Digital work to increase 50% within two years, says study

The report, entitled ‘Content Intelligence for the Future of Work‘, was carried out by the International Data Corporation (IDC), and saw participation from 500 influencers and decision makers from large companies.

In regards to specific tasks, evaluating information saw a 27% increase in technological intervention, while reasoning and decision making came in with a 20% growth.

The study predicts that usage of AI will not completely replace human workers, instead coming about through human-assisted machine learning (ML).

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“A growing number of employees will find themselves working side-by-side with a digital coworker in the future as technology automates many work activities,” said IDC spokesperson Holly Muscolino.

“Think human and machine,” Muscolino added. “The human-machine collaboration is not just the future of work, but it is the new normal for today’s high-performing enterprises.”

The IDC have forecasted that the intelligent process automation (IPA), including content intelligence and robotic process automation (RPA), is set to increase from $13.1 billion in 2019 to $20.7 billion in 2023.

This correlates with evident approval from decision makers regarding content intelligence technologies; 40% of respondents declared an increase in customer satisfaction while deploying this kind of software.

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Also, more than a third saw improvement in responsiveness to customers, new product or revenue opportunities, increased visibility and/or accountability, or increased customer engagement.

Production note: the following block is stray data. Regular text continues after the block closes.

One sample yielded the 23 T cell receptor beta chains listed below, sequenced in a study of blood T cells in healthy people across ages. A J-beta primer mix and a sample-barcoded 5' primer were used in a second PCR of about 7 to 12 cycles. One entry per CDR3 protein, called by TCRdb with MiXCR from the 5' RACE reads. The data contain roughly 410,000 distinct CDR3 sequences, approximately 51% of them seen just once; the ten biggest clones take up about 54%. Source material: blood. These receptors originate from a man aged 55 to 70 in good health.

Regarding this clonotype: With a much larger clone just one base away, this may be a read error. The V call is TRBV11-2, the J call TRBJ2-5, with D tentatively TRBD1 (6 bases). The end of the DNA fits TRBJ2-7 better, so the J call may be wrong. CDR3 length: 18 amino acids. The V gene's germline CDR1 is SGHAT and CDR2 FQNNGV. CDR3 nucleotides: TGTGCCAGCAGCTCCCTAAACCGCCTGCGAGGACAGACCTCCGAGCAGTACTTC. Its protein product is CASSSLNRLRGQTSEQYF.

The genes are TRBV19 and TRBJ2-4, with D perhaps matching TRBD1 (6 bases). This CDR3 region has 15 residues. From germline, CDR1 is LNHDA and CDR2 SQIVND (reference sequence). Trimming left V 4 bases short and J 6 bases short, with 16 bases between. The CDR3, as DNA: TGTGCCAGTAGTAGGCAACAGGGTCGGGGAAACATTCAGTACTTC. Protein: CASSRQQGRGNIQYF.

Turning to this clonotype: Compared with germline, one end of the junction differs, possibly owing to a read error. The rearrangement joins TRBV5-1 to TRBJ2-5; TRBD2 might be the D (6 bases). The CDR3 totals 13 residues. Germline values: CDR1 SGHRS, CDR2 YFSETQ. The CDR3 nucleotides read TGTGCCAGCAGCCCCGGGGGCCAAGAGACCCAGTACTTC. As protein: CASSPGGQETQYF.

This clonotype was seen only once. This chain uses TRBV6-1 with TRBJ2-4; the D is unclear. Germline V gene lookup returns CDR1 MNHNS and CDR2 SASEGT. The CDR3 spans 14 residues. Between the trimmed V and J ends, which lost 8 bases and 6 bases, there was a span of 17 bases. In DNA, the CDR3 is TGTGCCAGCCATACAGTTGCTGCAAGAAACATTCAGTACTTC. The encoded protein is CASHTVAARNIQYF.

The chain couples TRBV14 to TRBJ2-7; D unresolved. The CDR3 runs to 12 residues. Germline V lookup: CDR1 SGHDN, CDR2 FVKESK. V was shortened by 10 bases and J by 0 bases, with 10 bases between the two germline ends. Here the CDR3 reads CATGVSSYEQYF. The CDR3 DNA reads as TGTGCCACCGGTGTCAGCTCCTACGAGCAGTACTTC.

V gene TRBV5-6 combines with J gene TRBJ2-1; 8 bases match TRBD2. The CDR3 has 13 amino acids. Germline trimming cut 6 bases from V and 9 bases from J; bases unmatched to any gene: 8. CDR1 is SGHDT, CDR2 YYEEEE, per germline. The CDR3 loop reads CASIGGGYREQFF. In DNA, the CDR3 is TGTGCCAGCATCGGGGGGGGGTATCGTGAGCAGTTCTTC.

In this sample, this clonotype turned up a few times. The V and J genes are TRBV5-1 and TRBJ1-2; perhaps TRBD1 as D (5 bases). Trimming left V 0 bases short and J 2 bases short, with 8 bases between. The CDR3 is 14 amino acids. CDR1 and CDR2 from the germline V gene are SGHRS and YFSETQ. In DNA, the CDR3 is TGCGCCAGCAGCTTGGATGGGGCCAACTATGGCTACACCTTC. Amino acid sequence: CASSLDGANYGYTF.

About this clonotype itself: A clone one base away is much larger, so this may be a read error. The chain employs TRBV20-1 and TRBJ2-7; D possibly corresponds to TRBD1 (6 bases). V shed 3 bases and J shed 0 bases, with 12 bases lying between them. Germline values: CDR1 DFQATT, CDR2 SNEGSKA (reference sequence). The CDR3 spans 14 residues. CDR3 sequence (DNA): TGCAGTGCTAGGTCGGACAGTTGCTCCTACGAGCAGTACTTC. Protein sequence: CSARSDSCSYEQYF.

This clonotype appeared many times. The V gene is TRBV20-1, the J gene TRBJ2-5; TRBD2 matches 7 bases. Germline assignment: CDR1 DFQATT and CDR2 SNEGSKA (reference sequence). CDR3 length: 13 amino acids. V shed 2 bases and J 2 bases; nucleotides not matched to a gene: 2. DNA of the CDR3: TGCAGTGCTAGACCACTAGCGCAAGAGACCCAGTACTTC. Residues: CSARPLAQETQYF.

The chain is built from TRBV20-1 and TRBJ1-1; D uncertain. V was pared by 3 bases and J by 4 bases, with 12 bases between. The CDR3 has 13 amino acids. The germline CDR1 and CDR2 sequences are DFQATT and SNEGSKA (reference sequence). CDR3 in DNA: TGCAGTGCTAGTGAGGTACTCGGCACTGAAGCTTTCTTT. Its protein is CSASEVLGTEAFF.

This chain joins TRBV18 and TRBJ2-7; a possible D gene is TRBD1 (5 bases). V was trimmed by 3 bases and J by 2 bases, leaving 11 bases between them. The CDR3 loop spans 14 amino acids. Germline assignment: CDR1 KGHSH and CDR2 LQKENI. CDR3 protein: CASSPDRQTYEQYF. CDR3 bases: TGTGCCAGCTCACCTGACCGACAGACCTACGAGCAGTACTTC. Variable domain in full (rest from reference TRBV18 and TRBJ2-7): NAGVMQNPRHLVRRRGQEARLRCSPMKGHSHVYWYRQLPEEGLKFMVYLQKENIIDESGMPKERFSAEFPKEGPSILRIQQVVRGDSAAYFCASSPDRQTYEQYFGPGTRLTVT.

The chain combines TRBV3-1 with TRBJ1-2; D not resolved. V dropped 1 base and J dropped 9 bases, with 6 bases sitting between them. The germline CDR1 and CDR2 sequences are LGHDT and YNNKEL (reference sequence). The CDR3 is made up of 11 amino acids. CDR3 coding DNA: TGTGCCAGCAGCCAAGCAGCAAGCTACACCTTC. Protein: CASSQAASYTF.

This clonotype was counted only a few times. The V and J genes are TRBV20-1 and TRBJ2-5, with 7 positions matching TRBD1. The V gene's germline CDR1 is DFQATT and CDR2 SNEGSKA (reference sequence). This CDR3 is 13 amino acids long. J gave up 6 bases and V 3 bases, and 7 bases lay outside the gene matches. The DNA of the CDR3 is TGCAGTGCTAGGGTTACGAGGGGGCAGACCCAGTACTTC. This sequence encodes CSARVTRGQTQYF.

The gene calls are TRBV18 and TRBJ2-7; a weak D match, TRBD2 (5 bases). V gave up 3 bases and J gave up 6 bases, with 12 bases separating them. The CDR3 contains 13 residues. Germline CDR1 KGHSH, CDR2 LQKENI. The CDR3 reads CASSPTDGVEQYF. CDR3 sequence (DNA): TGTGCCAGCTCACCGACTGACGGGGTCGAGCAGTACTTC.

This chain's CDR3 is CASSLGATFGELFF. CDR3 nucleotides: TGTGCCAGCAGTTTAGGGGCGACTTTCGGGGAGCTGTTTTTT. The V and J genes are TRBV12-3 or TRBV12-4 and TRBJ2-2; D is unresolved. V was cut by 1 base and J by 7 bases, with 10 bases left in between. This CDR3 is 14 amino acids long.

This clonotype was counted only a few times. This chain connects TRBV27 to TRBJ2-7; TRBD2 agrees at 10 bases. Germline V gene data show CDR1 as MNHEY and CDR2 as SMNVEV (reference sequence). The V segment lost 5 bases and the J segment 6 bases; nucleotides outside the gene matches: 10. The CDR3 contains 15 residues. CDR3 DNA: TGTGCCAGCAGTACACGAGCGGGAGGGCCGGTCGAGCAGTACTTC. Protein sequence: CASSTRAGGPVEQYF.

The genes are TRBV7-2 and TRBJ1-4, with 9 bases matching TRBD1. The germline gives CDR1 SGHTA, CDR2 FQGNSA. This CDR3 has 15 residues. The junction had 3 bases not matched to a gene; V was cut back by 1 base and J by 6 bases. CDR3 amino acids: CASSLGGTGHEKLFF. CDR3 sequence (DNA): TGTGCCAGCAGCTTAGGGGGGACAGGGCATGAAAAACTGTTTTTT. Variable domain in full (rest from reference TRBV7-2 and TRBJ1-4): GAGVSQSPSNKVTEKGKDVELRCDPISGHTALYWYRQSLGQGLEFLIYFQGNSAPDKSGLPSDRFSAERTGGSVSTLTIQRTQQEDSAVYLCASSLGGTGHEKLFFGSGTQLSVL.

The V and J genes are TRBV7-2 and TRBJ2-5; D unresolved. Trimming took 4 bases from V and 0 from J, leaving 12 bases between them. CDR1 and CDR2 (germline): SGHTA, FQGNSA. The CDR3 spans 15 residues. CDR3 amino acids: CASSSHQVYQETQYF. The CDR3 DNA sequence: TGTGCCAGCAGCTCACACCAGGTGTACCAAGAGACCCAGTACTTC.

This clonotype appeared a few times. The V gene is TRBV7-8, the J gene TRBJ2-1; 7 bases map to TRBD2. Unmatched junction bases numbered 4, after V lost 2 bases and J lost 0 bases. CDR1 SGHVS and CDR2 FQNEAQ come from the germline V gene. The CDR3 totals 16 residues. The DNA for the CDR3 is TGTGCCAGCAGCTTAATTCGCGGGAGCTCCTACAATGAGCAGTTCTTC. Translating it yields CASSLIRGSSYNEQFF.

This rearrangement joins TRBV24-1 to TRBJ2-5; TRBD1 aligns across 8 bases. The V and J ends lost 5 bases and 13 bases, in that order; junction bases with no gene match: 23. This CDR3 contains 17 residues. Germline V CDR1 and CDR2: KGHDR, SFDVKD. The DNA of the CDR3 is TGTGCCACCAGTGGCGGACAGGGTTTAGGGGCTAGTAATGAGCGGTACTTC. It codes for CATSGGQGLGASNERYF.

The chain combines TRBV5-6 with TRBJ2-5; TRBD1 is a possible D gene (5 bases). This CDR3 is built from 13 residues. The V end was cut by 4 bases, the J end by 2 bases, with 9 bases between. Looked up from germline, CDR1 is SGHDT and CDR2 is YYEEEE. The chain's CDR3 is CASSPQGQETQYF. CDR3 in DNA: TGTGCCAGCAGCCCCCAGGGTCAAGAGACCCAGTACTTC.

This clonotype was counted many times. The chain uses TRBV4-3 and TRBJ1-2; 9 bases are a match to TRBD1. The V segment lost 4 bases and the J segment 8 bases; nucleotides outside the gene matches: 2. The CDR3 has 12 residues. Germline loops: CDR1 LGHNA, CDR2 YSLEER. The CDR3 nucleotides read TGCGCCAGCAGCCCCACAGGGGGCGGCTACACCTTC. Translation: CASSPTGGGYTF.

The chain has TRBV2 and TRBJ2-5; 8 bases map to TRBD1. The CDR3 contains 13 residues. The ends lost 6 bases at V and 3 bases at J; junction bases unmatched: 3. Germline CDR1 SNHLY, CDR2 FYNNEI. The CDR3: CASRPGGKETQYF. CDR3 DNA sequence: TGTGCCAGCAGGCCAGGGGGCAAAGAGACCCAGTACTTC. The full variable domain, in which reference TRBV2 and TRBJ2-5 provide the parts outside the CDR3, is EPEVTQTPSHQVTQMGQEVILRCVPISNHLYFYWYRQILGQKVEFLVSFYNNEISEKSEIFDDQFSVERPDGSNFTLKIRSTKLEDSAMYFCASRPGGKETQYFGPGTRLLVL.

VP Global Business Development at report sponsors ABBYY, Neil Murphy, said: “The IDC survey proves that automation can and should be human-centric, augmented with artificial intelligence.

“Ethical, responsible automation will create a more productive, happier future where human workers can focus on higher-level, creative and socially responsible tasks, and customers get better experiences with faster service.

“Businesses that are early-adopters of incorporating content intelligence within their automation platforms will gain a significant competitive edge.”

Automation is by no means without its challenges however, if the study results are anything to go by. 75& of respondents said that their company found it difficult to hire candidates with sufficient digital skills.

Over 20%, meanwhile, cited inadequate worker skills and/or training.

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Aaron Hurst

Aaron Hurst is Information Age's senior reporter, providing news and features around the hottest trends across the tech industry.